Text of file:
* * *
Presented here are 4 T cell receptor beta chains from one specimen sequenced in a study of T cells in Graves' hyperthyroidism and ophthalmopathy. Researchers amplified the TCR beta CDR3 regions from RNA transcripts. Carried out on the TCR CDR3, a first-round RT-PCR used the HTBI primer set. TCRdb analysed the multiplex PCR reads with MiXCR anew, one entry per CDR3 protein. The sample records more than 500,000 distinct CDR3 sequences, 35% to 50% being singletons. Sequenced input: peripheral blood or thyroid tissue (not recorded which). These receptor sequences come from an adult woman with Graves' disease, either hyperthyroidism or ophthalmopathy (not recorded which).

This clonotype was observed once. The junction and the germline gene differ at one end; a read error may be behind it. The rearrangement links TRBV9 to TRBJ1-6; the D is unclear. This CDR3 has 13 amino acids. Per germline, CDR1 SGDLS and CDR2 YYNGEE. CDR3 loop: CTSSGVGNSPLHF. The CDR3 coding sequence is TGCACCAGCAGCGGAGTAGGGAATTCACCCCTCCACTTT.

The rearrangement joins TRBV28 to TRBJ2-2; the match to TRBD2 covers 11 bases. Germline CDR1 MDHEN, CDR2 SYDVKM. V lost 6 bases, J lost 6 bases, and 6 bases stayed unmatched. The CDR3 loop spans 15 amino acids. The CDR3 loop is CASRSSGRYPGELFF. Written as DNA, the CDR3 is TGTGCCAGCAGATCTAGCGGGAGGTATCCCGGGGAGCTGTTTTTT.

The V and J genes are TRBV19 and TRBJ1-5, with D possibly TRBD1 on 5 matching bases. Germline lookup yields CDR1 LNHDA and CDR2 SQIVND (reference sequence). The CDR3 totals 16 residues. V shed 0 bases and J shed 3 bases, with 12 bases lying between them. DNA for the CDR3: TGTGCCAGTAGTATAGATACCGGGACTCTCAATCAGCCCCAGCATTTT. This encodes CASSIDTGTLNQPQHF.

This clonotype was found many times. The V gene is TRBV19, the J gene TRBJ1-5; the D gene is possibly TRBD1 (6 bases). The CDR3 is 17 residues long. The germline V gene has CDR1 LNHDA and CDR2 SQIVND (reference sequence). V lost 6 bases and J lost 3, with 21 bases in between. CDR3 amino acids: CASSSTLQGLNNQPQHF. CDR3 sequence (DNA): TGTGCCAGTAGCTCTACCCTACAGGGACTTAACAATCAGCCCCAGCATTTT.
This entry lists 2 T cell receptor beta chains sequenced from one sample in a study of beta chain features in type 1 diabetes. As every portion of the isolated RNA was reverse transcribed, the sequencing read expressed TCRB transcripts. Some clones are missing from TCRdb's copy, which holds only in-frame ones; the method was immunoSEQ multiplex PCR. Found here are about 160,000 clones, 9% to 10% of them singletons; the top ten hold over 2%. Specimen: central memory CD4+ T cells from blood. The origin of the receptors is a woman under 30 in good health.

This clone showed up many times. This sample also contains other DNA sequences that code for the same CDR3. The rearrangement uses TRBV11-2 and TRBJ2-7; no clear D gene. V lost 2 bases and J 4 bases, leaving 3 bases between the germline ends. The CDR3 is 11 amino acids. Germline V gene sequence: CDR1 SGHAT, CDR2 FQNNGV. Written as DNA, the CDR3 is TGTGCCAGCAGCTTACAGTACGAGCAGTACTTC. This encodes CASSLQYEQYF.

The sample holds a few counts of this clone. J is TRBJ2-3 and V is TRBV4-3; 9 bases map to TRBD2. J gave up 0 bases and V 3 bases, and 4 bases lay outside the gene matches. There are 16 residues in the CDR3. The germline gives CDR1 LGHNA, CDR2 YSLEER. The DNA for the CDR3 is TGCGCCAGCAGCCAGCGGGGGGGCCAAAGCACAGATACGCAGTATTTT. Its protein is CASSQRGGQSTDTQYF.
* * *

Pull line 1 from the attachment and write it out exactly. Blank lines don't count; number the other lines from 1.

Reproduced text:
Presented here are 4 T cell receptor beta chains from one specimen sequenced in a study of T cells in Graves' hyperthyroidism and ophthalmopathy. Researchers amplified the TCR beta CDR3 regions from RNA transcripts. Carried out on the TCR CDR3, a first-round RT-PCR used the HTBI primer set. TCRdb analysed the multiplex PCR reads with MiXCR anew, one entry per CDR3 protein. The sample records more than 500,000 distinct CDR3 sequences, 35% to 50% being singletons. Sequenced input: peripheral blood or thyroid tissue (not recorded which). These receptor sequences come from an adult woman with Graves' disease, either hyperthyroidism or ophthalmopathy (not recorded which).